Manes - Under Ein Blodraud Maane
Hammerheart Records
Black Metal
6 songs (37:11)
Release year: 1999
Manes, Hammerheart Records
Reviewed by Goat
Archive review

Although they're better known for exploring the avant-garde side of music nowadays in their Kkoagulaa format, Norway's Manes started life as a black metal outfit, and a good one at that. Releasing just three full-length albums in their existence, Under Ein Blodraud Maane (you'll never guess the meaning...) was the debut and the closest to traditional black metal. Looking back, 1999 was an interesting year for the genre, also seeing such boundary-shifting classics as Emperor's IX Equilibrium, Satyricon's Rebel Extravaganza, and Dødheimsgard's 666 International - the times, they were a changin'. Yet Manes created an album that could have come several years earlier, so traditional were the ingredients of blasting, shrieking, riffs and synths. The atmosphere hits like a punch to the face from the opening seconds of Min Trone Står Til Evig Tid, uncanny vocal gasps and snarls switching suddenly to a keyboard-backed black metal rumble, raw and heavy with distant black metal shrieks atop an unsteady concoction of programmed drums, skeletal guitar riffs, and church organs that seizes on a Burzumic melody and holds it before slipping back into blasting, sounding like a less sane version of early Dimmu Borgir as well as having a lot of influence from the infamous Count.

Despite the band's musical youth, their latent desire to experiment is soon apparent. Keyboards move from orchestral flourishes to neoclassical piano tinkles, and already the band are trying to outdo the technology available to them with very artificial-sounding war drums. That is a huge point against the album - if you don't like programmed drums, it's fair to say these will make you wince. Yet you should have patience, as tracks like Maanens Natt are worth waiting for, another Burzum-esque atmosphere changing into something akin to Limbonic Art with epic orchestral-backed riffs, a foray into eerie, almost whistling synth noises towards the end shows that Manes' usage of the keyboards is actually one of the best aspects of the album. The strange droning and distant voices that open Uten Liv Ligger Landet Øde are amazingly creepy, and the sudden bizarre switch to a kind of synth military march and resulting all-enveloping riffage truly shows off the talent here. Ending with a high-pitched, melancholic guitar solo, the soundscape that emerges is fantastic.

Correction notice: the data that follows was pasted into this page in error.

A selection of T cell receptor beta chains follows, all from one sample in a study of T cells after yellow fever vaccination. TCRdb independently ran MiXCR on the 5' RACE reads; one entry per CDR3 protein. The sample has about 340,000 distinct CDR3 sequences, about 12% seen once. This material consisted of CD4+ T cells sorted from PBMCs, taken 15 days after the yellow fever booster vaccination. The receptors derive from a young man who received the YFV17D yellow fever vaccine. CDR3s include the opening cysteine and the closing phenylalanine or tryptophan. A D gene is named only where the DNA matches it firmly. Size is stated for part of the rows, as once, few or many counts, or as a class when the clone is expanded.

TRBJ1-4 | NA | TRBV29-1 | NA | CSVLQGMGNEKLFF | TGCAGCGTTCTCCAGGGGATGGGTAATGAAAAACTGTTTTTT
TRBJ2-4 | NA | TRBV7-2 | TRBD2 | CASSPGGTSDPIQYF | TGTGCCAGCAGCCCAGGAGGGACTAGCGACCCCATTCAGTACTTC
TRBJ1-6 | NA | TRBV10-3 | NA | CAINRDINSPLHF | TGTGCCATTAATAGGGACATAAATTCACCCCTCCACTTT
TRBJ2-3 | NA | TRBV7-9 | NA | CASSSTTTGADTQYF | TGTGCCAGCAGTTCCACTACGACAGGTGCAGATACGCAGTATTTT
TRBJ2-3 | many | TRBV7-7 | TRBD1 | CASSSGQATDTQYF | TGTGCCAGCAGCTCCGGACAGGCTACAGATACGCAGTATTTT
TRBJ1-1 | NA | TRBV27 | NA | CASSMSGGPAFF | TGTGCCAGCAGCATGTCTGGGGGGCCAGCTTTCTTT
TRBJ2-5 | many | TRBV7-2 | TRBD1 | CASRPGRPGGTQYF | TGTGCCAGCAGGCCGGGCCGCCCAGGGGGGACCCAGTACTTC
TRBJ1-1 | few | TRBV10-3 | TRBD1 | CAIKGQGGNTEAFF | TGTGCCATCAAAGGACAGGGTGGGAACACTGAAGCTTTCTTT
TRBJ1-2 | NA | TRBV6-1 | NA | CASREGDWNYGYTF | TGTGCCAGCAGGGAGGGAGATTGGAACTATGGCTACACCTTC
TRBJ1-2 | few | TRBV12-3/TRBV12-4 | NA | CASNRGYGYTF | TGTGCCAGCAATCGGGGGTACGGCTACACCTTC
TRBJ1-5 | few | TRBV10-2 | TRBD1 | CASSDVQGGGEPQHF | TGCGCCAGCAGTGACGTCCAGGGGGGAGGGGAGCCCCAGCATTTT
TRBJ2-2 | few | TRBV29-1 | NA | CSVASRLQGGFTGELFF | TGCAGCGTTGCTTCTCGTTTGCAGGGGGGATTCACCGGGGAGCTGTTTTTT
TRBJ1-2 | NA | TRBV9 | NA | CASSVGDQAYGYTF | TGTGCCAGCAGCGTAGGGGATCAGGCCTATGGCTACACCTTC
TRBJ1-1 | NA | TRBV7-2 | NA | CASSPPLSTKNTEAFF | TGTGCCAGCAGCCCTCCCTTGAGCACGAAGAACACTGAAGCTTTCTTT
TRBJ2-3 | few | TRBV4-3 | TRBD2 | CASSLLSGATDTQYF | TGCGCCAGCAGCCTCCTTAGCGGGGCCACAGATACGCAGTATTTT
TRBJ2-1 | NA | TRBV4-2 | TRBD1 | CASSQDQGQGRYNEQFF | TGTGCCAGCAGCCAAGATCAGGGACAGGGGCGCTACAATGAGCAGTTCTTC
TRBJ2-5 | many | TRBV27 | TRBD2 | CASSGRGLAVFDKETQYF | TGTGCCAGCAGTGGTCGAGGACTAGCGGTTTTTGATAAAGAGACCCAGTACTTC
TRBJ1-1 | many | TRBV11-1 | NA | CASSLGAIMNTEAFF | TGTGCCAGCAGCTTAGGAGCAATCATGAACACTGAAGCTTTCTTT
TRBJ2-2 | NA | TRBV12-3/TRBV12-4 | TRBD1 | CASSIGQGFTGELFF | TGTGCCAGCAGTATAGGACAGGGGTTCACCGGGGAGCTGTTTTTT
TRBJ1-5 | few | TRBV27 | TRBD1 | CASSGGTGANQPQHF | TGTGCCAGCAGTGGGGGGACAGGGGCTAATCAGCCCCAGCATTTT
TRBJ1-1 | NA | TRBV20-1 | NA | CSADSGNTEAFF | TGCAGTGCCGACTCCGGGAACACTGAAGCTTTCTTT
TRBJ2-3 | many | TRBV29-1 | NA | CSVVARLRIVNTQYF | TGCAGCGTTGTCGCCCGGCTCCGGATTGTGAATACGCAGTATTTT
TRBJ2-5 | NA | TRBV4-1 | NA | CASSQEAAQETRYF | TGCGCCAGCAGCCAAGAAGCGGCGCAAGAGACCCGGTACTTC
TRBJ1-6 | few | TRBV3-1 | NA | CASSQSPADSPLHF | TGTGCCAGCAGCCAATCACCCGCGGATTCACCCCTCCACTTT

As far as atmosphere goes, Under Ein Blodraud Maane more than delivers. Each song is different in various ways, the creeping De Mørke Makters Dyp more straightforward an assault with keyboard crashes and varying tempos as the reverberating guitars work their magic on your ears, beginning and ending with slow lashes of doom-laden atmosphere - yet is totally at odds with the more aggressive title track, the vocals becoming more desperate and screeching as the keyboards take the lead alongside the riffs, only for the tempo to subtly slow and the track become a doomy sludge through a land of horror. It's finale Til Kongens Grav De Døde Vandrer that I love the most, however, a backing mournful horn accentuating the shimmering riffage, all the instruments working together wonderfully to create a traditional black metal melange that still sends a shiver up your spine years later. Say what you like about the band's later material (I think that 2003's Vilosophe is deserving of reappraisal soon...) but it's impossible to deny the delightful gem that this album is. Rough around the edges, behind its time and a bit too reliant on influence from Burzum, sure, but Under Ein Blodraud Maane is a very enjoyable album and deserves the batlike ears of any black metal fan with an affinity for the genre's past.

Killing Songs :
Maanens Natt, Uten Liv Ligger Landet Øde, Under Ein Blodraud Maane, Til Kongens Grav De Døde Vandrer
Goat quoted 80 / 100
Other albums by Manes that we have reviewed:
Manes - Teeth, Toes and Other Trinkets reviewed by Goat and quoted no quote
Manes - Vilosophe reviewed by Goat and quoted 85 / 100
Manes - How The World Came To An End reviewed by Ross and quoted 10 / 100
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